One of the deciding factors of whether or not I put a new online service to use in my business depends on whether or not they have an API. Sometimes I have no choice in the matter, but if I have any say, a service must allow me to move data in and out of their system programmatically, keeping in sync with my own systems, otherwise I will not adopt the service as part of my regular operations.
One platform I have integrated into my operations is the blogging platform Medium. I handpick some of my content for publishing to Medium, pushing to my account from my own management system using their publishing API. This works well for me, as I require that all of my content, images, and videos are created and originate in my own systems, and then syndicate to other platforms secondarily via APIs--the only downside is that I can't actually pull data from Medium via their API into my management system.
The lack of a read API for Medium content doesn't really hurt me, as I employ a POSSE philosophy, but it does hurt other publishers to the platform because I do not curate their content on Medium on a regular basis. I have to manually go to the Medium.com domain to read API related posts (unless it's a known blog RSS feed), which is something I do not always have the time for. I'm will always prioritize content from platforms that allow me to pull into my news curation systems via RSS, Atom, and APIs, and when I have time I will visit siloed platforms like Medium.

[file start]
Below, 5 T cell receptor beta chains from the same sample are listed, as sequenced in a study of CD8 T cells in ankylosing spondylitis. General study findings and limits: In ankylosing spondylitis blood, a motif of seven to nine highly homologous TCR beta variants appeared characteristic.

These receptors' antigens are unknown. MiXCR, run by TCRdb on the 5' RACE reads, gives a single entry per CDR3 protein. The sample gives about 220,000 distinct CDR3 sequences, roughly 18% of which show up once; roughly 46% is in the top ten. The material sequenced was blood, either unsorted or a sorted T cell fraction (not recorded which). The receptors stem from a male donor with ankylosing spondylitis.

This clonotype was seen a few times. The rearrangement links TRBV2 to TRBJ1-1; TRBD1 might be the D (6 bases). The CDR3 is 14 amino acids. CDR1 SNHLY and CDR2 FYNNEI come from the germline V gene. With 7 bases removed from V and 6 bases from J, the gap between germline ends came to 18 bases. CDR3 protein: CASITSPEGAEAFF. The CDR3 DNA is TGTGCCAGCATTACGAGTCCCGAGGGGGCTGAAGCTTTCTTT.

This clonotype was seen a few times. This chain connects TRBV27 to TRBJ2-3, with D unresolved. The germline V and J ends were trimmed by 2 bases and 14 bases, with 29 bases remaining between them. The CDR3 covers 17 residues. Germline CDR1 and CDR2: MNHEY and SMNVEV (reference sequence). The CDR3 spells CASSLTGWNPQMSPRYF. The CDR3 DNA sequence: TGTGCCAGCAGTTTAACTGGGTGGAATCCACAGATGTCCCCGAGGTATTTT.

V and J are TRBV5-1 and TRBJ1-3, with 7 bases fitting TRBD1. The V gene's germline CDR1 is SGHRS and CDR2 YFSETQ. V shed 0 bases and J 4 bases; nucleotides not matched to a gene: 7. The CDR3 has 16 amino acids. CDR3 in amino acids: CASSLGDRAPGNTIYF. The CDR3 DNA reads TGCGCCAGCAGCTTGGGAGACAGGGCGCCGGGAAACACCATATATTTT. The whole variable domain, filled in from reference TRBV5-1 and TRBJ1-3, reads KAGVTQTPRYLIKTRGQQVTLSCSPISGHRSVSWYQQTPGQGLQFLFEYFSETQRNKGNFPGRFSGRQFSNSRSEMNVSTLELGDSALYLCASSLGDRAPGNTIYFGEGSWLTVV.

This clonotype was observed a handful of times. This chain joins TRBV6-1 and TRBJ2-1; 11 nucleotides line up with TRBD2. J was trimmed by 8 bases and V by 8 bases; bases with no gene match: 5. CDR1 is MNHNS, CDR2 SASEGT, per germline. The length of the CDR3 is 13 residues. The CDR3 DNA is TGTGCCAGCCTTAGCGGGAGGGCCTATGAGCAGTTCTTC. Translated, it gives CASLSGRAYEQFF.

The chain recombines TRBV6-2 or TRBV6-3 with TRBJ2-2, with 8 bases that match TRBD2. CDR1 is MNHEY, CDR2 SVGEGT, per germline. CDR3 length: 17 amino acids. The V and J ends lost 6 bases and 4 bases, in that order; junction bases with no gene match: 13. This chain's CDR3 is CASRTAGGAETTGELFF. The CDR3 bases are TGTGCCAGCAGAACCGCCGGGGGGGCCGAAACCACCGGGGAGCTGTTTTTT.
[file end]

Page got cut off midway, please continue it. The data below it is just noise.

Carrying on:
I understand that Medium is concerned about control and monetization of their platform, but a more complete and thoughtful API strategy that involves read and write APIs, embeddable solutions, and considering other leading content API strategies would actually benefit them, as well as their publishers. Not doing this will actually hurt publishers like me. The badly behaved folks will still just scrape what they need, and not having a read API will do nothing to stop this.